DRAPER — By far the most popular playwright in Utah—and likely many other parts of the world—is William Shakespeare. A quick perusal of the UTBA archives shows that this is the 29th Shakespeare play this organization has reviewed (not counting adaptations). Clearly Shakespeare’s work clearly entertains Utahans, despite the geographic and temporal distance between the playwright and Beehive State audiences. The latest offering of Shakespeare’s work is the Utah/Idaho Performing Arts Company (UNIPAC) production of The Taming of the Shrew, playing now at Draper Historic Theatre (DHT). Although I have visited DHT before, I had never seen a production from UNIPAC. If their current production of The Taming of the Shrew is typical of their work, then I think that UNIPAC is one of the many small, largely unknown theatre companies in this state that makes the local performing arts scene so exciting.
The Taming of the Shrew is the tale of how Katherina, a cruel and most disagreeable woman who refuses any consideration of marriage, becomes “tamed” by her wooer Petruchio. Petruchio marries Katherina and makes her a kind, obedient wife with whom he can enjoy a lifetime of marriage. Throw in the obligatory secondary Shakespearean love story (this time between the characters Lucentio and Katherina’s sister Bianca) and some disguised characters, and you have an enjoyable Shakespeare comedy.
The most striking part of my evening experience was the performance of the cast. Michael K. Johnson is a swaggering Petruchio, who lets his dominance over the other characters channel his masculinity in a convincing and appropriate way. Johnson’s character is decisive and unwavering in his goals (such as in Act IV when he takes Katherina home after their wedding), which makes his contrived cruelty especially believable. Although Johnson is a joy to watch individually, he shines brightest in his scenes with his counterpart, Brooke Wilkins (playing Katherina). Wilkins and Johnson have an exciting chemistry that makes the banter between their characters seem natural and highly entertaining. I loved her first scene with Johnson because of the way Wilkins made Katherina seem flustered for the first time in her life. It was an aspect of the character that I had never considered, and for me it shed new light on Katherina’s inner psychology. Wilkins also seemed genuine in her portrayal of bitterness, vulnerability, and anger in the wedding scenes, which provided a welcome change in pace from the preceding frenetic energy that preceded her entrance.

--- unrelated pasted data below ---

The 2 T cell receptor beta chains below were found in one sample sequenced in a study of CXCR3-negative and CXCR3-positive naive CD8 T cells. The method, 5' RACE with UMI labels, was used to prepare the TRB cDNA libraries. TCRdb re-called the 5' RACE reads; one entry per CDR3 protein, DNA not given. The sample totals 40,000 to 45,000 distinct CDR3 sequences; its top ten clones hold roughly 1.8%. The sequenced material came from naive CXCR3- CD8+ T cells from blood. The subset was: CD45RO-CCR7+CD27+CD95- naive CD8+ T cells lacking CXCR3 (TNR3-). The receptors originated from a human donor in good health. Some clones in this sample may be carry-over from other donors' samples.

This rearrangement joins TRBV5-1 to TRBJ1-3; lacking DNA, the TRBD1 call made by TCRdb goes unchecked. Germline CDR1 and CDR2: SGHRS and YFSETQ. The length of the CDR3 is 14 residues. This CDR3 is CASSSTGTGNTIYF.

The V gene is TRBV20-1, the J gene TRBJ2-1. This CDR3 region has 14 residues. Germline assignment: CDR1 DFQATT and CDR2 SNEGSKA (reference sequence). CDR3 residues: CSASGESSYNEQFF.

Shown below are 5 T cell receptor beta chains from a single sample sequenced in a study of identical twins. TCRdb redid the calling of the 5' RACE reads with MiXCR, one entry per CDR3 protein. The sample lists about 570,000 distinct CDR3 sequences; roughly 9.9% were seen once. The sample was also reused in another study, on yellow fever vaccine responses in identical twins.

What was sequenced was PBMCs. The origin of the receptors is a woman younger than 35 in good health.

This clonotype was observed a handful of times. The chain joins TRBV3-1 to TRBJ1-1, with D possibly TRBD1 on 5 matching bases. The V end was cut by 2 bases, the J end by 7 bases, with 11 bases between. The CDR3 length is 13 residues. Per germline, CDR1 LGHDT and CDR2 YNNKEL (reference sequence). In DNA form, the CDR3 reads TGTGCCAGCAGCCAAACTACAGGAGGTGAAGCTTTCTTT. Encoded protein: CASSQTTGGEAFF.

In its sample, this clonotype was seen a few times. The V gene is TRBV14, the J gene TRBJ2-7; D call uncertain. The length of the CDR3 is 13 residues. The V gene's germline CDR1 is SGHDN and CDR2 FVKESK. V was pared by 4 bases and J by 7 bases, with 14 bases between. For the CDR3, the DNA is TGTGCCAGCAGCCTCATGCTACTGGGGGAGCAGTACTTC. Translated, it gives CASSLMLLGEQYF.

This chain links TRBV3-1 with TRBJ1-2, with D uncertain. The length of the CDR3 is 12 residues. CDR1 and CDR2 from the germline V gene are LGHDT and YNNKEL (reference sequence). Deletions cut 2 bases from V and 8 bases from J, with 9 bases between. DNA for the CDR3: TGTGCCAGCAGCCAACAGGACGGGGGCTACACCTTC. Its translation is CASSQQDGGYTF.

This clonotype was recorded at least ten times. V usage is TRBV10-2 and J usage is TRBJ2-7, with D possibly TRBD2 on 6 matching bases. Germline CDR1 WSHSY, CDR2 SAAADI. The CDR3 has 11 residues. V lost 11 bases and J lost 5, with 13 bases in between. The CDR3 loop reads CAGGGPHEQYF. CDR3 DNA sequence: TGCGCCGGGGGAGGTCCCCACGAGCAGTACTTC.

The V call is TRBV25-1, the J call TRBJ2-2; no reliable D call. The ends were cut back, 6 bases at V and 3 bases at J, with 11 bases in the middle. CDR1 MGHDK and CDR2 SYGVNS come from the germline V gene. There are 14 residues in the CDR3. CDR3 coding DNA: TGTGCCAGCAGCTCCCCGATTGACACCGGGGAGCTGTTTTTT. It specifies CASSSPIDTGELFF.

Although the pairing of Johnson and Wilkins was engaging, an equally riveting performance was given by Natalia V. Noble as Tranio, the servant of Lucentio. Charged with helping her master woo Bianca, Tranio takes on a disguise and helps her master gain access to his love. Noble had the difficult task of playing a character playing a character, a task at which I’ve seen many actors falter. However, Noble prevented the personality traits of Tranio from getting lost in the disguise, for which I commend her. I also appreciated the emotional tension that Noble cultivated in her first scene as Lucentio asks her to help him marry another woman.
Other cast members were impressive in their performances; Andrew Maizner was a compassionate Baptista who was cautious of his daughter Katherina. In early scenes of the play Maizner conveyed a hesitation that non-verbally indicated that Katherina had a long history of spurning men and driving them away. G. Morgan Walton‘s Grumio was an excellent comic relief character who always seemed to get laughs out of the audience.
Of course, great performances don’t just happen. Jesse Peery‘s direction was often inspired in the way he guided the actors as they told the age-old story (which modern audiences often have difficulty with because of the way women’s place in society has changed since Shakespeare’s day). I think that Peery’s decision to set the story in the swinging 1960’s was a fun choice that perhaps helped many audience members find the story more accessible (and also permitted Brooke Wilkins to create some highly amusing designs in her capacity as costume designer). What I appreciated most of all, however, is Peery’s cultivation of the relationships among characters in the play. Relationships between amorous couples, fathers and children, masters and servants, and others were realistic, satisfying, and often moving under Peery’s guiding hand. However, I felt that pacing in Act IV was a noticeably slower than the rest of the play. I also feel like Peery’s lighting designs made Act IV too dark for the DHT stage and that the lighting changes for the characters’ asides were unnecessary and distracting.
Unquestionably, though, The Taming of the Shrew was a wonderful way to spend an evening, and the production would serve as a wonderful introduction to the play for anyone. Moreover, I’m glad I discovered UNIPAC, which for me is a new hidden gem in the Utah theatre community. I eagerly await the next UNIPAC production.